“For people who live right on along the runway where these changes occur and experienced increases in exposure to airplane noise, there’s an increase in adverse birth outcomes and specifically, low birth weight babies,” said Laura Argys, a professor at CU Denver.
Her research shows that living in a flight path can increase the chance of having a child born underweight by approximately 20%.
She explains prolonged exposure to noise can adversely affect the health of people, specifically expectant mothers.
“Exposure to high levels noise changes sort of your stress response, your physical stress response, and it can disrupt sleep, it triggers stress related hormones at higher levels, you get increased heart rate, you get higher blood pressure,” said Argys.
The research was extensive, analyzing a decade worth of births.
“We were able to get birth records for 10 years, so about 100,000 births that happened over that period,” Argys said.
The research takes a look how what the FAA calls NextGen. NextGen is an overhaul of the many different aspects of air traffic, this takes a look at the how NextGen impacts the plane landing.
“It consolidates the flight pattern, they all come in a long the same trajectory, it reduces the time between planes, which means more planes can land, and they can come in at somewhat lower altitudes, obviously above residencies where it increases the noise exposure,”Argys said.
But an industry expert says airlines are doing the best they can to reduce noise.
“Most major airlines, if not all, are very sensitive to the neighbors around the airport. So from take off up to 3,000 feet, most aircraft will climb at the safest, the minimum speed but the safest speed so that when they get to 3,000 feet and reduce the noise tremendously,” said Richard Levy, a retired airline pilot with more than 30 years of experience.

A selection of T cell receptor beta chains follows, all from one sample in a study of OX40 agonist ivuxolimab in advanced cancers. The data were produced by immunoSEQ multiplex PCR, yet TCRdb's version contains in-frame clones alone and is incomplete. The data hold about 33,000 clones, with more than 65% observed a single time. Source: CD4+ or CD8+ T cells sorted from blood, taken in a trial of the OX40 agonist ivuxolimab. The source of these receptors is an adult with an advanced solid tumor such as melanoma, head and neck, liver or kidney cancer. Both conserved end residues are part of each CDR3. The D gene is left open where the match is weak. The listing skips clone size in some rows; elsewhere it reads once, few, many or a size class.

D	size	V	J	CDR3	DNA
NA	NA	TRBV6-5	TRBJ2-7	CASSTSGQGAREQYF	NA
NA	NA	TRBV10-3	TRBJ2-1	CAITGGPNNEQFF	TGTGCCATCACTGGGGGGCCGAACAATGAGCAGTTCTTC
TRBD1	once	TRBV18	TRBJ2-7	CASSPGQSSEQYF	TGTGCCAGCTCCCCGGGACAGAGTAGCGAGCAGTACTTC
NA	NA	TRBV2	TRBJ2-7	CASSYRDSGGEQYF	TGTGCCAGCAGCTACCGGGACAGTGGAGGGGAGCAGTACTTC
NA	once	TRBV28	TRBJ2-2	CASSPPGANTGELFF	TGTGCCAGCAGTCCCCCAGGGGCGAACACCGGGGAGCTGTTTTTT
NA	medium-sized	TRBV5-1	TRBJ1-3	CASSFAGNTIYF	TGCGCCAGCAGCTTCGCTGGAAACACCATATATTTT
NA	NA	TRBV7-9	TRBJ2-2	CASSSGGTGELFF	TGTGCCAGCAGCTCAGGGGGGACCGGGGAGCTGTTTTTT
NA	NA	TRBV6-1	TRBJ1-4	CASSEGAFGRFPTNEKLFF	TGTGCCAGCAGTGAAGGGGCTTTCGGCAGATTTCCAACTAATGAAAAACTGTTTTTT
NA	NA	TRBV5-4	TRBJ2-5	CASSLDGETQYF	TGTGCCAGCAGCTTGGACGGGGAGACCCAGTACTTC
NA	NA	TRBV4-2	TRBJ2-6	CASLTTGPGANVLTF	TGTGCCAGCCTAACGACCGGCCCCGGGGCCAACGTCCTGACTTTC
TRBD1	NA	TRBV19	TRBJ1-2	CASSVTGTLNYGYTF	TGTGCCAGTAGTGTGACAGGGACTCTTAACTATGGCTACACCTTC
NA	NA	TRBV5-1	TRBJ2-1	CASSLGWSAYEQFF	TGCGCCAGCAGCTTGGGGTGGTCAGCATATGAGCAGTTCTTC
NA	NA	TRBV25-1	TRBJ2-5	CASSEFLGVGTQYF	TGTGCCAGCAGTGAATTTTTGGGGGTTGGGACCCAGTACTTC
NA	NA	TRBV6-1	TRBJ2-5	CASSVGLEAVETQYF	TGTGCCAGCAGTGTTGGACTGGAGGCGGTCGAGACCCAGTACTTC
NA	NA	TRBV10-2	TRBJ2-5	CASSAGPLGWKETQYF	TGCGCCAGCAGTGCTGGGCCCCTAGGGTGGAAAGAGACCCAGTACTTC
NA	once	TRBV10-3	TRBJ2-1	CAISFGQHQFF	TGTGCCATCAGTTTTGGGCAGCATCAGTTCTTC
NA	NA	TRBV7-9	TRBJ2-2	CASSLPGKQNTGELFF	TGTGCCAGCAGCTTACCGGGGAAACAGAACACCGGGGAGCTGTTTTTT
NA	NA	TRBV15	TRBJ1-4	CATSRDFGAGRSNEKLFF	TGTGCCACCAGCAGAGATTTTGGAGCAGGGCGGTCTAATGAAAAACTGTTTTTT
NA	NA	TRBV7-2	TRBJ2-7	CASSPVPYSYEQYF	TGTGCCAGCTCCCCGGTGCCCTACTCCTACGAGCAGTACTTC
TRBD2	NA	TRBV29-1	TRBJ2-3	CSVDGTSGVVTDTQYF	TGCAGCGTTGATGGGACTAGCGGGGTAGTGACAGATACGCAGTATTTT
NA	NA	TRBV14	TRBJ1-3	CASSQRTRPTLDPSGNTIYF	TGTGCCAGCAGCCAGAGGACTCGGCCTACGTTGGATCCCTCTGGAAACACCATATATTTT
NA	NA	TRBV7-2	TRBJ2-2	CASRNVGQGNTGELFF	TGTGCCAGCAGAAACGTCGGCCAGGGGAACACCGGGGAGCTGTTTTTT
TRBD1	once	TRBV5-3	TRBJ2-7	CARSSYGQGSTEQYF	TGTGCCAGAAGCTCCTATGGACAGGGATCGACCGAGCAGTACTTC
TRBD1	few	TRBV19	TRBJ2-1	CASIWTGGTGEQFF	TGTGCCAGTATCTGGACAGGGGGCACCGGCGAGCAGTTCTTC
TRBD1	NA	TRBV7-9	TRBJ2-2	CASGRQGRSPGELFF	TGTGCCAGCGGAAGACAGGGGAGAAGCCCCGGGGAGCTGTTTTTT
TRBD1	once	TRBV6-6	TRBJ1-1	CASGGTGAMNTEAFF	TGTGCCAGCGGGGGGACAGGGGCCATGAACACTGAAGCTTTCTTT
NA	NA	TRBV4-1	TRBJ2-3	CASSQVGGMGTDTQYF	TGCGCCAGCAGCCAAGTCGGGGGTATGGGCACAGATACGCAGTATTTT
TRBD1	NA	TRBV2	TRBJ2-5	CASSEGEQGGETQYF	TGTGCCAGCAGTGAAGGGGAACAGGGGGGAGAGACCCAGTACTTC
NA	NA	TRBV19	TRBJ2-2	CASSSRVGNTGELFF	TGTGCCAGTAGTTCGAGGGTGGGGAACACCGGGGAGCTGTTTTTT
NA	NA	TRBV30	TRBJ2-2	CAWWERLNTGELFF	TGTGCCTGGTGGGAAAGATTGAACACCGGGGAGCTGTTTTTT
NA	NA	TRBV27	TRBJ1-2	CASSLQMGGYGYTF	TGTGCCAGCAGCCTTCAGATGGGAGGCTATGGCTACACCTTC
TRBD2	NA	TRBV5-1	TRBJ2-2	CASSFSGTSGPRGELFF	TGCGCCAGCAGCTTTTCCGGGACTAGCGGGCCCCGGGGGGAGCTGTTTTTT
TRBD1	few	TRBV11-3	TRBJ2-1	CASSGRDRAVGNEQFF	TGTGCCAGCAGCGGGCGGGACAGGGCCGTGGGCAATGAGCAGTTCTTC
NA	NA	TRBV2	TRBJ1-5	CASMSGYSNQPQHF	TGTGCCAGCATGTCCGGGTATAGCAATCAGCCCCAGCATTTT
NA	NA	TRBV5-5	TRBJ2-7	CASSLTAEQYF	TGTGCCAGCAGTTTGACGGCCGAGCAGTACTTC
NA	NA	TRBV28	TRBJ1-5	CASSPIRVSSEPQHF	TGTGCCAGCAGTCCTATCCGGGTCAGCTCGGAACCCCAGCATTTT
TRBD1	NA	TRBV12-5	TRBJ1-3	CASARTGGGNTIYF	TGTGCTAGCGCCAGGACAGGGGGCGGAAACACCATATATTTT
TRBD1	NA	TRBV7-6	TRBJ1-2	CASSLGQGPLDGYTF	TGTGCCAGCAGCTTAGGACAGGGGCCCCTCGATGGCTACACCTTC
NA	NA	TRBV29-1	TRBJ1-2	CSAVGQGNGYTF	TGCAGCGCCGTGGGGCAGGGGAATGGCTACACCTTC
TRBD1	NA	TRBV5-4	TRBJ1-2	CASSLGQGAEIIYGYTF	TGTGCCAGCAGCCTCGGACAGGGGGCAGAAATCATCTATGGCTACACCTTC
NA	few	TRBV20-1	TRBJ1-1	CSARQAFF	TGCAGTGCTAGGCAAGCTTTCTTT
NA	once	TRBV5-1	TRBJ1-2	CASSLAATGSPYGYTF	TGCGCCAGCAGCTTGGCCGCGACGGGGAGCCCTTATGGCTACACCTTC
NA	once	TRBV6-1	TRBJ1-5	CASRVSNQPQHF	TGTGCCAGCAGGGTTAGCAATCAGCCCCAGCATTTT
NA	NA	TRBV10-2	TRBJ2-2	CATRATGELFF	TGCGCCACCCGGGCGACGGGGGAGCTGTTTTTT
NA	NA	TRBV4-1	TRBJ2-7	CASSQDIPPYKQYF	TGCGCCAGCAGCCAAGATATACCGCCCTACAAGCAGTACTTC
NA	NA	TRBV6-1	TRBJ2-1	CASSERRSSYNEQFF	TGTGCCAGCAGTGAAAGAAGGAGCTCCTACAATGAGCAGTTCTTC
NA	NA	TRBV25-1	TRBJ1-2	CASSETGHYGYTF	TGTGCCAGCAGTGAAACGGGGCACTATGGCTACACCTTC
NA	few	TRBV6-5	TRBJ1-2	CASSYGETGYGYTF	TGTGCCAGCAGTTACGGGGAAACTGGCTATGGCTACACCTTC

He says safety always has to remain priority number one.
“An airplane lands into the wind, for the safest operation," Levy said.
But that doesn’t mean that the air industry doesn’t take noise into serious consideration.
“Noise location around airports affects communities, property values. You have noise monitors, near the airport. And if an airplane creates too much noise, we say in colloquial terms, it rings the bell,” said Levy.
And Argys says there are a few things you can do as well. Soundproofing your home will help reduce noise while inside and if you’re looking at buying a home near an airport, new construction will likely have better sound proofing material than older ones. She also says local governments should consider not residential areas near airports.
“I know we don’t all like having to drive distances to get to the airport, the a-train helps, so not building residential space near the airport would be one solution,” said Argys.